A Journey to Grow a Little Food Close to Home

Friday, September 10, 2010

Weather update

Two weeks ago I posted a snippet about the weather as it transitioned from summer to fall. I think that the transition is complete!!

While the average temperature was 80 degrees for the about 11 weeks of summer that we had and the transition period averaged 70 degrees, we are now experiencing averages of 60 degrees. I say this because nighttime temps are consistently dropping as low as 48 degrees and daytime temps struggle to reach the low 70s. While I love this weather (as I've said before) and while it makes me want to hang up the day job and be a farmer(!!!), the summer plants are suffering.

The cherry tomatoes are all but dead. It was the compost pile for the summer squash - it was just pitiful. The other day, I picked all of the remaining peppers because the leaves were just shivering from the cool nights!!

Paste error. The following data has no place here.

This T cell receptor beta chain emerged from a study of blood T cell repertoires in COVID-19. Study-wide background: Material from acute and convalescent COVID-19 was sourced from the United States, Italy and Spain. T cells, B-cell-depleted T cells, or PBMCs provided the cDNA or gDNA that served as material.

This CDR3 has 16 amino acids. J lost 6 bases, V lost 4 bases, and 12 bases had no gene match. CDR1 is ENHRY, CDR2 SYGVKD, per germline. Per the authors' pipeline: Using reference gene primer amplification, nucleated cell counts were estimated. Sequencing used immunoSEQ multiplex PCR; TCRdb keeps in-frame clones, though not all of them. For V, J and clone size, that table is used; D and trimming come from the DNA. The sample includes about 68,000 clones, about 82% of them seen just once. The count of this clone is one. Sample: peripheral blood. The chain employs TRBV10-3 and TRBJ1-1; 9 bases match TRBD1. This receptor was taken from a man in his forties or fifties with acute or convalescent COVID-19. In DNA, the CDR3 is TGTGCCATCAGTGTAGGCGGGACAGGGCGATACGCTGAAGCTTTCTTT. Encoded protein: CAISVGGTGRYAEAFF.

Unfortunately, I didn't put enough effort into the fall and winter crops this year because I was focusing on getting the 'intensive planting' spacing just right. Although it worked well, I should have incorporated more fall and early winter crops. Live and learn!

Since I can't go back and change it now, I am focusing on prepping the winter cold frame beds. Along with planting garlic this past weekend, I started a planting series for the cold frames. Including this past weekend, I will plant one bed each weekend for four weekends. This stagger should have each bed at different stages of maturity by the time growth stops (approx. Nov. 1 in zone 5). That way, I can harvest in the same order! In each bed, I have included a mix of lettuces (Red Oakleaf, Winter Density, North Pole), a mix of asian greens (Tatsoi, Mizuna), spinach, mache, and claytonia.

Knowing that there won't be much to do in my small garden during the winter, I have also been planning many posts which will focus on planning for the coming year as well as providing info about the importance of local food, information about natural vs. man-made ingredients, kitchen garden history, and planting and growing more efficiently in small spaces (like a kitchen garden). Look for those to start soon!

No comments:

Post a Comment